I spent my childhood in Ponsonby Street, L8, 1948 to 1960. The street was divided into two equal parts by Granby Street. I lived in the lower part that ran between Granby Street and Mulgrave Street.
There was a very strong street culture especially as far as chidren and young people were involved. We used to play games in the street and activities that moved with the seasons. We had football, cricket, marbles, tennis and main events like Guy Faulke's night. There were street parties for the Queen's Coronation 1953 and The Festival of Britain in 1951.
There were running and chasing games, all very innocent as I recall but I expect that some of the chasing develped into boys chasing after girls.
There was something of a gang culture too and you had to be an insider to avoid getting into scrapes. Unfortunately for me I didn't have the knack of doing that and often ended up being bullied. The kids who went to the grammar schools or the technical schools were held in a kind of suspicion by the others. The street was 100% white working class in those days. I remember when the first black family moved in in 1960 or thereabout.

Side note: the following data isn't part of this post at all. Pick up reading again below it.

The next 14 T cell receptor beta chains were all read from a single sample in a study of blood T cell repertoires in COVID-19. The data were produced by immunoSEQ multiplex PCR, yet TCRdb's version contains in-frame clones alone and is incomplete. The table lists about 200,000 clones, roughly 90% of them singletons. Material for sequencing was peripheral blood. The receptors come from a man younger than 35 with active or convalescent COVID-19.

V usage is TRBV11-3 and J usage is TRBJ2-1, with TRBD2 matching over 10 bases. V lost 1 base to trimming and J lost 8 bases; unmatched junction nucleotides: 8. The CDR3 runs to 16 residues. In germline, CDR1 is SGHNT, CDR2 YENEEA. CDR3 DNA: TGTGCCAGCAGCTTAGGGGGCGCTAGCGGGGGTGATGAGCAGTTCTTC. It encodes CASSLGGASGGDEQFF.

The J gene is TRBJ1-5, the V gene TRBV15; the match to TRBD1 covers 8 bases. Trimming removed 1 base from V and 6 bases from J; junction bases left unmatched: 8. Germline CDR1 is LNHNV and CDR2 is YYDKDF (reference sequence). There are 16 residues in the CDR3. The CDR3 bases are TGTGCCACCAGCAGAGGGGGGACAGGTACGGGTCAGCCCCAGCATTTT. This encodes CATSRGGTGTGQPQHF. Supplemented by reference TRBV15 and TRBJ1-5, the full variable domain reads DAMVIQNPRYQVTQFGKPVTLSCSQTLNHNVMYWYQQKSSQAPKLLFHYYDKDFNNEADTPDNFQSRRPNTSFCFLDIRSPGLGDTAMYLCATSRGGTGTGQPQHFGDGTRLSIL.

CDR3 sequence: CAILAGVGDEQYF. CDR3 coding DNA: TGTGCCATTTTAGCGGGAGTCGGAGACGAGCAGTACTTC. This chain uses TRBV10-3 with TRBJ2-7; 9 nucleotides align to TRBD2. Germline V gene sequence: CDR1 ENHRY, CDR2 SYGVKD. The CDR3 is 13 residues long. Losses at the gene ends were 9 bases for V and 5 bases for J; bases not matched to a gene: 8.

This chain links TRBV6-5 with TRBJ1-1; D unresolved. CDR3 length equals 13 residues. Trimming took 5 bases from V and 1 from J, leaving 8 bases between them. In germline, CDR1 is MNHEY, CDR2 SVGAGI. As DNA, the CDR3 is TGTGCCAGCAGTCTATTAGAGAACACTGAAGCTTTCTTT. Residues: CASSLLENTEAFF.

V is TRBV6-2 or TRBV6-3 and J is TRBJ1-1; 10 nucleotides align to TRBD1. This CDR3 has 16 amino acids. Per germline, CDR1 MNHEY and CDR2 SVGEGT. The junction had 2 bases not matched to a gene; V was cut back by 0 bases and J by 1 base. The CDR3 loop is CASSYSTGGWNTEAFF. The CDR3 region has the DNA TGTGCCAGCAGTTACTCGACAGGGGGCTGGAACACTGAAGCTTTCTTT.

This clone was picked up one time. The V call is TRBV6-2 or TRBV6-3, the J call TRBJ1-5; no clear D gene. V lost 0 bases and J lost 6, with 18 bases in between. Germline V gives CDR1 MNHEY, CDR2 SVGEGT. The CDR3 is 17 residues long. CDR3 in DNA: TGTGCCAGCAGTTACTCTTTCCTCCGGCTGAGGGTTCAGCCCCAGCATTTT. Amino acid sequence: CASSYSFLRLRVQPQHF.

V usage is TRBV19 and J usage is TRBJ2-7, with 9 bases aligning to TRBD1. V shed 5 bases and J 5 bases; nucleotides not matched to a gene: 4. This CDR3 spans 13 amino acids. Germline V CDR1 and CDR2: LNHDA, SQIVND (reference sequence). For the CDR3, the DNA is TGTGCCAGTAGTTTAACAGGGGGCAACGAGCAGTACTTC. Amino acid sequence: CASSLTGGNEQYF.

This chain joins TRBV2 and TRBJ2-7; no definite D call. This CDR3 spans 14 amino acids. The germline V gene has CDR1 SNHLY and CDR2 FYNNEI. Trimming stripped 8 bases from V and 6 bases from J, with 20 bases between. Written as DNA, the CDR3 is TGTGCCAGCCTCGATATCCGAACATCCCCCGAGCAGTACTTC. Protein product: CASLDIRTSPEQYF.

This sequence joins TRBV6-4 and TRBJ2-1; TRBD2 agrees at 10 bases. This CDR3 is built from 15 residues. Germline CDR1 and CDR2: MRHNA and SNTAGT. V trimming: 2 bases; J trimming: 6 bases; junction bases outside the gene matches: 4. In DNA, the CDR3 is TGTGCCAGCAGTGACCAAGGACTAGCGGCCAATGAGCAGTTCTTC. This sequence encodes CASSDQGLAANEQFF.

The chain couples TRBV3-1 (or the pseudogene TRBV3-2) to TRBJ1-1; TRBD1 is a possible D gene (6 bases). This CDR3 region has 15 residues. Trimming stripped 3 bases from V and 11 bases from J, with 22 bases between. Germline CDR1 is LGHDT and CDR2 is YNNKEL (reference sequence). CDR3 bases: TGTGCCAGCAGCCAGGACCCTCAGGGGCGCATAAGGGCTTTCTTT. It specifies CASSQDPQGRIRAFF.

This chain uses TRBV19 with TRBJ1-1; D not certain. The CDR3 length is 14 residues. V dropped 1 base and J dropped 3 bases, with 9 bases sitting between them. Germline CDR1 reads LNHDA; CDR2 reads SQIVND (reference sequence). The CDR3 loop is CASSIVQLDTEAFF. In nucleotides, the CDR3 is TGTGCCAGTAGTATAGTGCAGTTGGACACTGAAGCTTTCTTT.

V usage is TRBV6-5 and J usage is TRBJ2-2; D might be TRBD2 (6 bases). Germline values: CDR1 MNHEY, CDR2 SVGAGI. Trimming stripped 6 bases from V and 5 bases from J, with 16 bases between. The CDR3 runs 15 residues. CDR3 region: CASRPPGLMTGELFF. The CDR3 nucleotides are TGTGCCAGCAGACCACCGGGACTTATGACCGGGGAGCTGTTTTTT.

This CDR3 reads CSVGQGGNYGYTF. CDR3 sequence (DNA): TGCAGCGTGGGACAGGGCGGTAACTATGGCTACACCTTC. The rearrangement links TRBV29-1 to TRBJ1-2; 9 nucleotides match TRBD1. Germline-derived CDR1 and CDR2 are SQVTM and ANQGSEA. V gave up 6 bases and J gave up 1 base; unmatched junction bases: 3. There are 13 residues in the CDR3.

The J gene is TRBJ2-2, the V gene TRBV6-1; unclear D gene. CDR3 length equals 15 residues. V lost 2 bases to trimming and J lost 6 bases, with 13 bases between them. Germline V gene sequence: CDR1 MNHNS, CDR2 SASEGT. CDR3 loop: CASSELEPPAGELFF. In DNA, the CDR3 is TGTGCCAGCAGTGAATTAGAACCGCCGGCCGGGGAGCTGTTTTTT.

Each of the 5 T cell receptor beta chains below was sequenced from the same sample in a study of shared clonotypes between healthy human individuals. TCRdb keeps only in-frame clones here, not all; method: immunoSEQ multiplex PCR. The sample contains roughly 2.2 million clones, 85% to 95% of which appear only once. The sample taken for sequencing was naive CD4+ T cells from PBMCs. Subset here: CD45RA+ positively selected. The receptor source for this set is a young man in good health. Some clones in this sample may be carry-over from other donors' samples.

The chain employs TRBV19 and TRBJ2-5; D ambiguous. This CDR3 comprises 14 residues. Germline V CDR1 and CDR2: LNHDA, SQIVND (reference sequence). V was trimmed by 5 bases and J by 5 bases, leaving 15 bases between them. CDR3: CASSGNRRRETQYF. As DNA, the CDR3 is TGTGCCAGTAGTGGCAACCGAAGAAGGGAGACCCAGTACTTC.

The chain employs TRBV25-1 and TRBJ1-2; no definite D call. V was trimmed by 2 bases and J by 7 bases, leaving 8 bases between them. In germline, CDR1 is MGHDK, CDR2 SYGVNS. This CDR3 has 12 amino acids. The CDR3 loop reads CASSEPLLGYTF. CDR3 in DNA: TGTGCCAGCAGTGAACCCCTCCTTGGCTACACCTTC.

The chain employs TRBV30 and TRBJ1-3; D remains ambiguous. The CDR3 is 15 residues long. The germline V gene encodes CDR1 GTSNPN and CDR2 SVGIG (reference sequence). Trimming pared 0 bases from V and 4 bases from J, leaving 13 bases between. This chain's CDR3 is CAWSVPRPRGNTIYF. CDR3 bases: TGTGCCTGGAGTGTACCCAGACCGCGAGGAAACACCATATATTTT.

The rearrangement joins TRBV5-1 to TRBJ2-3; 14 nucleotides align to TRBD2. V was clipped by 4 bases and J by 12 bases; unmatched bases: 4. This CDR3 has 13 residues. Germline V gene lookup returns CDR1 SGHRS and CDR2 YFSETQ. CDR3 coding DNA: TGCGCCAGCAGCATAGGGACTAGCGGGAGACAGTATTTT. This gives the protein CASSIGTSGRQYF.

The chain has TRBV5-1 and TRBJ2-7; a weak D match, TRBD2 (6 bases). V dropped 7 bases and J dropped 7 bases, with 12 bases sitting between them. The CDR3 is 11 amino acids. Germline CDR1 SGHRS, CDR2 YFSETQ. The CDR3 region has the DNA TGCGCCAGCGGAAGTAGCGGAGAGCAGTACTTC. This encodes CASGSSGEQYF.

When the nights drew in we used to play in the dark by the light of two street gas lamps attached to the front of two houses on opposite sides of the street.
My family thought that we were a cut above the average but in truth we were scruffs because m father drank and there were far too many children in our family.